TOKYO • Japan's new Environment Minister Shinjiro Koizumi, the son of charismatic former Japanese prime minister Junichiro Koizumi, is regularly rated by voters as the lawmaker they would most like to see in the top job when Prime Minister Shinzo Abe steps down.
Mr Koizumi, 38, became the third-youngest lawmaker to join a post-World War II Japanese Cabinet when Mr Abe announced a reshuffle yesterday.
The youngest Cabinet member was Ms Yuko Obuchi, who was 34 when she was named minister in charge of measures to deal with the declining birthrate in 2008 by then Prime Minister Taro Aso.
Mr Koizumi, popularly referred to as Shinjiro to distinguish him from his father, grabbed headlines last month with news that he would marry soon and become a father.
He announced he would wed Ms Christel Takigawa, 42, a French-Japanese television personality known as the face of Tokyo's successful bid for the 2020 Summer Olympics.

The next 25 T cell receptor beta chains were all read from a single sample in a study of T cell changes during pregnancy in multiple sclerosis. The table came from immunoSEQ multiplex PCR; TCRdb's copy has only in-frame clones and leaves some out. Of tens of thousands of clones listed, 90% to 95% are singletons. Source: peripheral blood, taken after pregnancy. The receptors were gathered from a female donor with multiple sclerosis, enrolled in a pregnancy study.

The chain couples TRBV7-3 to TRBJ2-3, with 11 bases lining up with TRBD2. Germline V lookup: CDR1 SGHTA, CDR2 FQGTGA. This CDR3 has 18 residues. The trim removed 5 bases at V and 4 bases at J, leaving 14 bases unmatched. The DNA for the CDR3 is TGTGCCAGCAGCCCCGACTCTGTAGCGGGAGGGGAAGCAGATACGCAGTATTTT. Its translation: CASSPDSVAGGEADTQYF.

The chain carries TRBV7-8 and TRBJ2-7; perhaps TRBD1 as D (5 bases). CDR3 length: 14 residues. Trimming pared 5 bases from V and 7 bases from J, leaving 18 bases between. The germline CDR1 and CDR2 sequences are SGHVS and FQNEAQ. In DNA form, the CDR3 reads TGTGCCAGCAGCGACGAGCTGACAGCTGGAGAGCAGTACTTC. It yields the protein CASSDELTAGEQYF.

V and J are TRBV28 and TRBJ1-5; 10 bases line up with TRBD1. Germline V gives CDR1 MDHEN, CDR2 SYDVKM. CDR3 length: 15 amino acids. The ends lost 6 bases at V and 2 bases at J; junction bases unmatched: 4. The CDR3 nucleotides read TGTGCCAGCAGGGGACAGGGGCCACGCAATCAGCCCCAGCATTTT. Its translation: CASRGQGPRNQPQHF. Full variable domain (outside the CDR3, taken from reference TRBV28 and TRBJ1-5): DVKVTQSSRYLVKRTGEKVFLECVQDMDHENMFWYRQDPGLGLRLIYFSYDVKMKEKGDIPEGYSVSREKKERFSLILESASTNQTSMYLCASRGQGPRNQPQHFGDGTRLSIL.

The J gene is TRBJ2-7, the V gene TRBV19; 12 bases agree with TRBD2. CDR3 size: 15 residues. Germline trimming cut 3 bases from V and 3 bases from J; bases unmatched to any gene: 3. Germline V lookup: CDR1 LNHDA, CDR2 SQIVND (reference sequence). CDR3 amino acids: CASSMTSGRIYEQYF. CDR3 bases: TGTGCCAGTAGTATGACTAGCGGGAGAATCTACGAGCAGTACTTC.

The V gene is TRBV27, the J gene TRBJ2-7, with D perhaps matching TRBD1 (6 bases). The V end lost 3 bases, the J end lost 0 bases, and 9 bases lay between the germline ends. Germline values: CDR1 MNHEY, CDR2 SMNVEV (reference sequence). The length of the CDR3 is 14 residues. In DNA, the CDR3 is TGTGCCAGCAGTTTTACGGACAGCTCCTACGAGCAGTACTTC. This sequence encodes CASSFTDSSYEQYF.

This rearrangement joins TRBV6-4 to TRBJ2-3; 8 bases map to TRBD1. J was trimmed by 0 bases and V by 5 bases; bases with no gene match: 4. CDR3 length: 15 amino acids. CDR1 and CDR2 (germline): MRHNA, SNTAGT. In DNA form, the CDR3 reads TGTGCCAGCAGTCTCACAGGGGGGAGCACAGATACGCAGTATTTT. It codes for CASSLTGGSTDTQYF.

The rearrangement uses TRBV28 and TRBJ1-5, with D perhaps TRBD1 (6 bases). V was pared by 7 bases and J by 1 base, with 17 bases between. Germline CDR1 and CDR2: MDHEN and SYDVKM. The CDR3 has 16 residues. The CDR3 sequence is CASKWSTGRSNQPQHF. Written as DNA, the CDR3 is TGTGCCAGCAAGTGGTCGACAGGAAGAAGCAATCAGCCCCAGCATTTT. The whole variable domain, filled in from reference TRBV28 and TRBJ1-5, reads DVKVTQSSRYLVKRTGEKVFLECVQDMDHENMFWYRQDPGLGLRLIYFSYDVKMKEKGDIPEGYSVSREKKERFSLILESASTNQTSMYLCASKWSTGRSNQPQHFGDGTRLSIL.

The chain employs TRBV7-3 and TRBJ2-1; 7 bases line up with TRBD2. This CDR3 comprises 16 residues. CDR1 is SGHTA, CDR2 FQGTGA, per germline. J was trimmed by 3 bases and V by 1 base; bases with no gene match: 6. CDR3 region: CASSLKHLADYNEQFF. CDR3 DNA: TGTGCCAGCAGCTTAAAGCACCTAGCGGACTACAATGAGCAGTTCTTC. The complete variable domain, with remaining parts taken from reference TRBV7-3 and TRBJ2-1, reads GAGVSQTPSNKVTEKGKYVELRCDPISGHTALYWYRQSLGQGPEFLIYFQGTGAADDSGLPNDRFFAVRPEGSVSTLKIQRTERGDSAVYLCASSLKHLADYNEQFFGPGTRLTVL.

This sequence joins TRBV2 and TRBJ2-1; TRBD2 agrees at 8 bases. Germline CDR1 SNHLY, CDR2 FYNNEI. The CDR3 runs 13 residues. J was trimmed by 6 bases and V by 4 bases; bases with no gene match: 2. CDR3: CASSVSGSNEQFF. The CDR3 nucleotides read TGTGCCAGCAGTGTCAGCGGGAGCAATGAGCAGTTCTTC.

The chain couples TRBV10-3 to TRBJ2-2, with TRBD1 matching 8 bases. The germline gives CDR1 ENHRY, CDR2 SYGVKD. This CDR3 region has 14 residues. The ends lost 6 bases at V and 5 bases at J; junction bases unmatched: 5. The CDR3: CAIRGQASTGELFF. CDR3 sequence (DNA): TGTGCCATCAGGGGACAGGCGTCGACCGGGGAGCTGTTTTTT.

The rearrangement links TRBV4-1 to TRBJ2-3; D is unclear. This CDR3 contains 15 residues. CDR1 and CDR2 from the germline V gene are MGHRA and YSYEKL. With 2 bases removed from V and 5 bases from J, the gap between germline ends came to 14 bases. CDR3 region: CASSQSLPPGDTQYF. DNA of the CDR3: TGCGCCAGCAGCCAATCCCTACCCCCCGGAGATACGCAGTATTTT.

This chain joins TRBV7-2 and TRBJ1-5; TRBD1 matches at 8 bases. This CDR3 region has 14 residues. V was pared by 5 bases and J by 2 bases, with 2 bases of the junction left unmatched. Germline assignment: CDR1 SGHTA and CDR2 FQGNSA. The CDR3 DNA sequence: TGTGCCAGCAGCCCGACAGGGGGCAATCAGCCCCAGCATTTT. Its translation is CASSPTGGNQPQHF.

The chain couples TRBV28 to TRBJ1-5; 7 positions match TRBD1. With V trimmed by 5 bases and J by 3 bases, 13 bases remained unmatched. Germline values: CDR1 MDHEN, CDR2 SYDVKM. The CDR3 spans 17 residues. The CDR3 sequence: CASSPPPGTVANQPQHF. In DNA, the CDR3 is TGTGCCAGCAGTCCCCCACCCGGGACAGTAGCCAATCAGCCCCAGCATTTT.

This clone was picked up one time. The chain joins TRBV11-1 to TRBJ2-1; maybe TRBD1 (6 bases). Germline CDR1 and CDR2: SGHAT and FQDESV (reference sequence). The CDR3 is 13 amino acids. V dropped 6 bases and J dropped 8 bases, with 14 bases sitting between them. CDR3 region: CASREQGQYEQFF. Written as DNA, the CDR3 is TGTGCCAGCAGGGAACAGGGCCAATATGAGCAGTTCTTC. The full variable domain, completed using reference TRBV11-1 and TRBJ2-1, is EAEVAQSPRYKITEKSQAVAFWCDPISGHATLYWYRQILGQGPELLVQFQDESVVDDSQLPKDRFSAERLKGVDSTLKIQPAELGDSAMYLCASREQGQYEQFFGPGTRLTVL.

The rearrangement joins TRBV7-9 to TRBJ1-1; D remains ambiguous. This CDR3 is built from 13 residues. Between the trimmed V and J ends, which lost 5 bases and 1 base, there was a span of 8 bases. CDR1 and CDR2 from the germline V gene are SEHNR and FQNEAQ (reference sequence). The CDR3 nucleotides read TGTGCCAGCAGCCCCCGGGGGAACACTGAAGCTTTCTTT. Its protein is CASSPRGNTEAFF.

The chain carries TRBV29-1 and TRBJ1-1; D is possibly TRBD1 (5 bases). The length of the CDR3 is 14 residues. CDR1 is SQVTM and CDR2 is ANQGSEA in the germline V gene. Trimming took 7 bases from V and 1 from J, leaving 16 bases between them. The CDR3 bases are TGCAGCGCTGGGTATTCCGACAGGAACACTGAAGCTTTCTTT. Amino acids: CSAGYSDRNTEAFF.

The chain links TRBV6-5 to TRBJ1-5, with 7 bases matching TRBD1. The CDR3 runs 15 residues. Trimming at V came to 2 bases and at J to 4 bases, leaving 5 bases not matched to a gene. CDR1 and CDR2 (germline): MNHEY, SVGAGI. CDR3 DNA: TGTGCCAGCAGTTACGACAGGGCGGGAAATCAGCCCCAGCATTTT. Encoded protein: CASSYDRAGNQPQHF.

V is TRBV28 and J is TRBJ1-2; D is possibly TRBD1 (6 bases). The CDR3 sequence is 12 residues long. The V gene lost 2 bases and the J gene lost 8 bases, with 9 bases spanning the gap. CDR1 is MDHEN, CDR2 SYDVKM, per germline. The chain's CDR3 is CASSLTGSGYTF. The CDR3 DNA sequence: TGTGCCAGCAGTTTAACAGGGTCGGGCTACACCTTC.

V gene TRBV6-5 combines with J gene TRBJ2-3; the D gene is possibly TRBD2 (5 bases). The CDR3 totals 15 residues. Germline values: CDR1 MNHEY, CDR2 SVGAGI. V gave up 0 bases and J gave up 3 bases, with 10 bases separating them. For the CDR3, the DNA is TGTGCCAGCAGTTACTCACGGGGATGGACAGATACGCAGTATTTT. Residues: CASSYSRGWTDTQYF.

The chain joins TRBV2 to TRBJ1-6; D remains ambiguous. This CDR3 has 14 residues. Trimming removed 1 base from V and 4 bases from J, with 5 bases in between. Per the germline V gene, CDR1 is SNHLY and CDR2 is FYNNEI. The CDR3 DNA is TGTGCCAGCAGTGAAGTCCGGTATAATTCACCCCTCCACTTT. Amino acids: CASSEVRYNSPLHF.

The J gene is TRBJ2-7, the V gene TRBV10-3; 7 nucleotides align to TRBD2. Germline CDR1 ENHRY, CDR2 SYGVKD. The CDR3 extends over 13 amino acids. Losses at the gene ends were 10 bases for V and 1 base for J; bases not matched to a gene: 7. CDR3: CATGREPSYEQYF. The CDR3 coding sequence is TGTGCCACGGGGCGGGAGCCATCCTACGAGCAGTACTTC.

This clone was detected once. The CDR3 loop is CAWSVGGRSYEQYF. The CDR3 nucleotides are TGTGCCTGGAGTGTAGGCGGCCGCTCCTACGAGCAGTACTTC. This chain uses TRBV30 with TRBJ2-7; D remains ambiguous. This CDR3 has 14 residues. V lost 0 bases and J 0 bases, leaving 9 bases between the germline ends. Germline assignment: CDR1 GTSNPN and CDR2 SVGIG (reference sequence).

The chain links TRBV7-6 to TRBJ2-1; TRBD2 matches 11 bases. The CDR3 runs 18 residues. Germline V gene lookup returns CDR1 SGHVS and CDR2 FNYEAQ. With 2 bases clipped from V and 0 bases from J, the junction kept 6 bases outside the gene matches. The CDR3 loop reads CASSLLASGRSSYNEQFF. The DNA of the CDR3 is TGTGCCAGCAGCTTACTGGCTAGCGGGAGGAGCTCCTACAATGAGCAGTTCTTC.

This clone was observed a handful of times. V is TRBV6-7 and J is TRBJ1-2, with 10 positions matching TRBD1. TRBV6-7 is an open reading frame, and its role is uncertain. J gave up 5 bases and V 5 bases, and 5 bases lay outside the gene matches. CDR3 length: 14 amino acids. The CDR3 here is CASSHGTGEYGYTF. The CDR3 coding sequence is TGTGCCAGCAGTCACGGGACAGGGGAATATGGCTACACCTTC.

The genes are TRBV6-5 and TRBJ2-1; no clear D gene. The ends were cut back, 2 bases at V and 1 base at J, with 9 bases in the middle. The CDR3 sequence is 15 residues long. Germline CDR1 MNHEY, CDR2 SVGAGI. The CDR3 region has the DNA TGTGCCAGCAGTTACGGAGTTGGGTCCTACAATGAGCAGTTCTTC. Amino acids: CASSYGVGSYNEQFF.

As environment minister, Mr Koizumi could be in an awkward spot, given Mr Abe's commitment to nuclear power. The elder Koizumi became a harsh critic of atomic energy after the 2011 Fukushima nuclear crisis.
But Mr Koizumi does share some of Mr Abe's conservative views - he has paid respects at Tokyo's controversial Yasukuni Shrine for war dead.
Mr Koizumi has a master's degree in political science from New York's Columbia University.
He has suggested in the past that taking a high-profile post too soon was risky, but some who know him said he might not want to wait too long before seeking premiership.
"He's a young guy in a hurry," said one political source speaking on condition of anonymity.
Mr Abe's tenure as Liberal Democratic Party leader, which ensures the premiership if the LDP stays in power, ends in September 2021.